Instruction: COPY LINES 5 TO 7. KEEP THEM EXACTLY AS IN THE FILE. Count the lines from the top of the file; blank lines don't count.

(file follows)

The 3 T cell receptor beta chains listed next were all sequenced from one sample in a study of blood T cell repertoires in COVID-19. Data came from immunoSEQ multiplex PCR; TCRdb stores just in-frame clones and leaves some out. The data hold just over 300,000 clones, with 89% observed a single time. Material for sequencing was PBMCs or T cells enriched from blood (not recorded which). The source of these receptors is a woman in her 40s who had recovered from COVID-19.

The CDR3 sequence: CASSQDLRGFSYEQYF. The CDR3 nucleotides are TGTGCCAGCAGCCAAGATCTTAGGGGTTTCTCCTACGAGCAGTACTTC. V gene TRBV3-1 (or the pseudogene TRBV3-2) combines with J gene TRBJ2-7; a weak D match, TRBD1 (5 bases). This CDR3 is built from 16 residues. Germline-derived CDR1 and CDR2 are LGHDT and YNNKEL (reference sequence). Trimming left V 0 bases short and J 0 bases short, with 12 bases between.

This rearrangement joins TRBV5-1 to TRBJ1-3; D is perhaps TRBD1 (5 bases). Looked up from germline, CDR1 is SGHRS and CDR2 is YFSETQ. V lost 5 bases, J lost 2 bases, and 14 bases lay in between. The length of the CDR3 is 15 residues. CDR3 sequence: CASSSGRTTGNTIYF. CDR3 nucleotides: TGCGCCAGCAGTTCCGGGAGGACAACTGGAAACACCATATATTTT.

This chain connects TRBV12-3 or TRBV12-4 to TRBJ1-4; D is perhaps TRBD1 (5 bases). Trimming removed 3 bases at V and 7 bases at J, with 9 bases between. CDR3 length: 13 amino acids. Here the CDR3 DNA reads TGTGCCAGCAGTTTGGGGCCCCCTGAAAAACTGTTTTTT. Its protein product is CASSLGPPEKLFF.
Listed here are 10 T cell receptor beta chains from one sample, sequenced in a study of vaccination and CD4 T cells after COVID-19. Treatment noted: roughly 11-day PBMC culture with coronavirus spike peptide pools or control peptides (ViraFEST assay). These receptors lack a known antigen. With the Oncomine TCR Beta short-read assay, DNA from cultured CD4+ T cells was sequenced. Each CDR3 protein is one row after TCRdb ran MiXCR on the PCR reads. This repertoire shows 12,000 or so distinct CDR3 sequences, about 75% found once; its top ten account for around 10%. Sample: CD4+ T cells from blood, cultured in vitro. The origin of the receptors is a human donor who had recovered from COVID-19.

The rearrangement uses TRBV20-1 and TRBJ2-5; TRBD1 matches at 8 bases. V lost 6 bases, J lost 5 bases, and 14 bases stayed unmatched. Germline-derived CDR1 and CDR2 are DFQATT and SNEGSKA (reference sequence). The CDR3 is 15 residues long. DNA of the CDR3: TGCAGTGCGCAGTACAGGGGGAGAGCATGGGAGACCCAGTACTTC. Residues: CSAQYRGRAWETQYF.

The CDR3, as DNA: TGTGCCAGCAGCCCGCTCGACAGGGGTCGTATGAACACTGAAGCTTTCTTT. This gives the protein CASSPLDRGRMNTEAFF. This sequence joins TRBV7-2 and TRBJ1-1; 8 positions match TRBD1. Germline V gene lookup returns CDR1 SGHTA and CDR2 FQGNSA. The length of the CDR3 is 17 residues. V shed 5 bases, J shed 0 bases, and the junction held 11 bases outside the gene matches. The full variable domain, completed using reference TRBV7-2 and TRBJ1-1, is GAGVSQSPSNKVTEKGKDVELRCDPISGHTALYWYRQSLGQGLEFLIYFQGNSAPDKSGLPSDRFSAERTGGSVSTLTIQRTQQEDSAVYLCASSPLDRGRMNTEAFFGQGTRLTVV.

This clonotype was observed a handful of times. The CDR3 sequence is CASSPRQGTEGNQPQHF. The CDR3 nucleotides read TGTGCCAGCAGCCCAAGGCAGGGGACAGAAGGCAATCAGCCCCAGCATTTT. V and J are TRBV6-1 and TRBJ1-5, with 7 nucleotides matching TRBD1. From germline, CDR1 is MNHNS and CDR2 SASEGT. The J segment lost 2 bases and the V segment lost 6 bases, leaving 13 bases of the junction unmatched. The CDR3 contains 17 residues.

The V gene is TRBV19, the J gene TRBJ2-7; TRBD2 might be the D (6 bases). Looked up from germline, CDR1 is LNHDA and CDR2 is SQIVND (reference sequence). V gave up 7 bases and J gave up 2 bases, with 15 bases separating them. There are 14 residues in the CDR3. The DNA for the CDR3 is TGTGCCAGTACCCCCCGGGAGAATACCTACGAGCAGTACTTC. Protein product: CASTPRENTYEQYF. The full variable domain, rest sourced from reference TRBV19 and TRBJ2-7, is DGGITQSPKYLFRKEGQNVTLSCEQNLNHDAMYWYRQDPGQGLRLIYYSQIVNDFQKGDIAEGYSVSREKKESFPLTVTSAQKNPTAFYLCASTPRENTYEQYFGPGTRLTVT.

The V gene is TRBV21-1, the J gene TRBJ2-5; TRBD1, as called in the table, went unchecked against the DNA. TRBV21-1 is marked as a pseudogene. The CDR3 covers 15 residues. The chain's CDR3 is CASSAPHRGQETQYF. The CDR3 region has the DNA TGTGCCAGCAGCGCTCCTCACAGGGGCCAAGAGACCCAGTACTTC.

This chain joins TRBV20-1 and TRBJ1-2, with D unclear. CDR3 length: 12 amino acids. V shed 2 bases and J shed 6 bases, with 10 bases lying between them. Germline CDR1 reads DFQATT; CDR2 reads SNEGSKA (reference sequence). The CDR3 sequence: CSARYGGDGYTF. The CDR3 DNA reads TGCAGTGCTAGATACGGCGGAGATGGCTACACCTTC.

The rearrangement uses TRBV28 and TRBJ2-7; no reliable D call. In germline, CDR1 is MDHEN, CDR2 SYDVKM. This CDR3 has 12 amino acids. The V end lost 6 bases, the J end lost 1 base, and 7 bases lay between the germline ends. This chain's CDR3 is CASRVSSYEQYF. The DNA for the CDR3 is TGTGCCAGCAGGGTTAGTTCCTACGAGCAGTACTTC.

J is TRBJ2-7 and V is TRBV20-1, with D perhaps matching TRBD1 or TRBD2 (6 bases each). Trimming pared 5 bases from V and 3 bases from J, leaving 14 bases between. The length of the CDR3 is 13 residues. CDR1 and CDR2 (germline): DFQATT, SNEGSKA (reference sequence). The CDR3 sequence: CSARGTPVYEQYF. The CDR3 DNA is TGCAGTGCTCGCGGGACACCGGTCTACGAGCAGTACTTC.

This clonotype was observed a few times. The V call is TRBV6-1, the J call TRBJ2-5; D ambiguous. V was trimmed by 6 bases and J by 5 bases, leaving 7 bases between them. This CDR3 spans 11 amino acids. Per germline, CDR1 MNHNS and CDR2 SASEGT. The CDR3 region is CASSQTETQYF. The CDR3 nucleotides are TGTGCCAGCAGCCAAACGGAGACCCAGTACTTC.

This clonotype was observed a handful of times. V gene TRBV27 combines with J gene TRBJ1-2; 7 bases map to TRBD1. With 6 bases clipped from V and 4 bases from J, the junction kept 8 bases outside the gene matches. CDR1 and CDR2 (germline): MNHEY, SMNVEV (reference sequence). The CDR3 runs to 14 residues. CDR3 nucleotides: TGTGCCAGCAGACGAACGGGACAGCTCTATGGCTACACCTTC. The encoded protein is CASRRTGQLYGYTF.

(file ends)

Listed here are 10 T cell receptor beta chains from one sample, sequenced in a study of vaccination and CD4 T cells after COVID-19. Treatment noted: roughly 11-day PBMC culture with coronavirus spike peptide pools or control peptides (ViraFEST assay). These receptors lack a known antigen. With the Oncomine TCR Beta short-read assay, DNA from cultured CD4+ T cells was sequenced. Each CDR3 protein is one row after TCRdb ran MiXCR on the PCR reads. This repertoire shows 12,000 or so distinct CDR3 sequences, about 75% found once; its top ten account for around 10%. Sample: CD4+ T cells from blood, cultured in vitro. The origin of the receptors is a human donor who had recovered from COVID-19.

The rearrangement uses TRBV20-1 and TRBJ2-5; TRBD1 matches at 8 bases. V lost 6 bases, J lost 5 bases, and 14 bases stayed unmatched. Germline-derived CDR1 and CDR2 are DFQATT and SNEGSKA (reference sequence). The CDR3 is 15 residues long. DNA of the CDR3: TGCAGTGCGCAGTACAGGGGGAGAGCATGGGAGACCCAGTACTTC. Residues: CSAQYRGRAWETQYF.

The CDR3, as DNA: TGTGCCAGCAGCCCGCTCGACAGGGGTCGTATGAACACTGAAGCTTTCTTT. This gives the protein CASSPLDRGRMNTEAFF. This sequence joins TRBV7-2 and TRBJ1-1; 8 positions match TRBD1. Germline V gene lookup returns CDR1 SGHTA and CDR2 FQGNSA. The length of the CDR3 is 17 residues. V shed 5 bases, J shed 0 bases, and the junction held 11 bases outside the gene matches. The full variable domain, completed using reference TRBV7-2 and TRBJ1-1, is GAGVSQSPSNKVTEKGKDVELRCDPISGHTALYWYRQSLGQGLEFLIYFQGNSAPDKSGLPSDRFSAERTGGSVSTLTIQRTQQEDSAVYLCASSPLDRGRMNTEAFFGQGTRLTVV.